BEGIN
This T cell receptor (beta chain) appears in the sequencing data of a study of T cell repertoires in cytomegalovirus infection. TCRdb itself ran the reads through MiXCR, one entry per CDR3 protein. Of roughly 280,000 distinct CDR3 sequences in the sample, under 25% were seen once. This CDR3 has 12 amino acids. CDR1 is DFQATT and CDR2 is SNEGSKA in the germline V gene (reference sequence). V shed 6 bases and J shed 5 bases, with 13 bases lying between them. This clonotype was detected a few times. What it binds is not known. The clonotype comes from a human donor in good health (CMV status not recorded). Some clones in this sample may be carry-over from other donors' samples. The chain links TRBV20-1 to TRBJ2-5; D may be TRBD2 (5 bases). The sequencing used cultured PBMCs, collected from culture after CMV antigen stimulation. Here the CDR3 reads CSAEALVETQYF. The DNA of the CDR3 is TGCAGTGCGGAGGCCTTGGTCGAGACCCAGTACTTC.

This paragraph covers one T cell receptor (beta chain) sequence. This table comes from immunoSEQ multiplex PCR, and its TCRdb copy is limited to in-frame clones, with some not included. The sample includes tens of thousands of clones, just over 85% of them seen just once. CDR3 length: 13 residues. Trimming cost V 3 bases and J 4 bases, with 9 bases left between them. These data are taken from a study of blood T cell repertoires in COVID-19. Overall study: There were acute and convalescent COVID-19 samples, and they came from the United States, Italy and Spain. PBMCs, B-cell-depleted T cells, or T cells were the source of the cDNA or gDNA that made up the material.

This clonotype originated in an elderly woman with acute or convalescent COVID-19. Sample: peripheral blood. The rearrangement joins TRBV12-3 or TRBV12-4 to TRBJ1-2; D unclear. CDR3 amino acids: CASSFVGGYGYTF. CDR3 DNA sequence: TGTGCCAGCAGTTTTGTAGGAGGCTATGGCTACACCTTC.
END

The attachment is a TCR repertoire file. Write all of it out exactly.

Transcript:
This T cell receptor (beta chain) appears in the sequencing data of a study of T cell repertoires in cytomegalovirus infection. TCRdb itself ran the reads through MiXCR, one entry per CDR3 protein. Of roughly 280,000 distinct CDR3 sequences in the sample, under 25% were seen once. This CDR3 has 12 amino acids. CDR1 is DFQATT and CDR2 is SNEGSKA in the germline V gene (reference sequence). V shed 6 bases and J shed 5 bases, with 13 bases lying between them. This clonotype was detected a few times. What it binds is not known. The clonotype comes from a human donor in good health (CMV status not recorded). Some clones in this sample may be carry-over from other donors' samples. The chain links TRBV20-1 to TRBJ2-5; D may be TRBD2 (5 bases). The sequencing used cultured PBMCs, collected from culture after CMV antigen stimulation. Here the CDR3 reads CSAEALVETQYF. The DNA of the CDR3 is TGCAGTGCGGAGGCCTTGGTCGAGACCCAGTACTTC.

This paragraph covers one T cell receptor (beta chain) sequence. This table comes from immunoSEQ multiplex PCR, and its TCRdb copy is limited to in-frame clones, with some not included. The sample includes tens of thousands of clones, just over 85% of them seen just once. CDR3 length: 13 residues. Trimming cost V 3 bases and J 4 bases, with 9 bases left between them. These data are taken from a study of blood T cell repertoires in COVID-19. Overall study: There were acute and convalescent COVID-19 samples, and they came from the United States, Italy and Spain. PBMCs, B-cell-depleted T cells, or T cells were the source of the cDNA or gDNA that made up the material.

This clonotype originated in an elderly woman with acute or convalescent COVID-19. Sample: peripheral blood. The rearrangement joins TRBV12-3 or TRBV12-4 to TRBJ1-2; D unclear. CDR3 amino acids: CASSFVGGYGYTF. CDR3 DNA sequence: TGTGCCAGCAGTTTTGTAGGAGGCTATGGCTACACCTTC.